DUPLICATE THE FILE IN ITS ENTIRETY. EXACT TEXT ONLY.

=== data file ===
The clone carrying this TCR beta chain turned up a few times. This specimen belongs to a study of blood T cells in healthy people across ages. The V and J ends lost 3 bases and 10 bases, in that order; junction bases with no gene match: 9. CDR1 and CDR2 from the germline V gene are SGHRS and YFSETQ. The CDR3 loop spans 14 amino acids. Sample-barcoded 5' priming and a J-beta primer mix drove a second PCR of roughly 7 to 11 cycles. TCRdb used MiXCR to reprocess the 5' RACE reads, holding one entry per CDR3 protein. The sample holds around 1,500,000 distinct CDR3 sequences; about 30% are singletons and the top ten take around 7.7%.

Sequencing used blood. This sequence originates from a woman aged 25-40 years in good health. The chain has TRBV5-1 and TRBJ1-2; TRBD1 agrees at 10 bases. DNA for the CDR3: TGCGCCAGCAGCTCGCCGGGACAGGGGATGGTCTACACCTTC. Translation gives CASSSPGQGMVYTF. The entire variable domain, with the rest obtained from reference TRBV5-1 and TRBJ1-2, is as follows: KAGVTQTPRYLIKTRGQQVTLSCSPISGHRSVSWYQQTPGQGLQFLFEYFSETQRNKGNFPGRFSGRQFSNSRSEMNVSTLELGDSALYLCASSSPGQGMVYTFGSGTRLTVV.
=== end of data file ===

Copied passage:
The clone carrying this TCR beta chain turned up a few times. This specimen belongs to a study of blood T cells in healthy people across ages. The V and J ends lost 3 bases and 10 bases, in that order; junction bases with no gene match: 9. CDR1 and CDR2 from the germline V gene are SGHRS and YFSETQ. The CDR3 loop spans 14 amino acids. Sample-barcoded 5' priming and a J-beta primer mix drove a second PCR of roughly 7 to 11 cycles. TCRdb used MiXCR to reprocess the 5' RACE reads, holding one entry per CDR3 protein. The sample holds around 1,500,000 distinct CDR3 sequences; about 30% are singletons and the top ten take around 7.7%.

Sequencing used blood. This sequence originates from a woman aged 25-40 years in good health. The chain has TRBV5-1 and TRBJ1-2; TRBD1 agrees at 10 bases. DNA for the CDR3: TGCGCCAGCAGCTCGCCGGGACAGGGGATGGTCTACACCTTC. Translation gives CASSSPGQGMVYTF. The entire variable domain, with the rest obtained from reference TRBV5-1 and TRBJ1-2, is as follows: KAGVTQTPRYLIKTRGQQVTLSCSPISGHRSVSWYQQTPGQGLQFLFEYFSETQRNKGNFPGRFSGRQFSNSRSEMNVSTLELGDSALYLCASSSPGQGMVYTFGSGTRLTVV.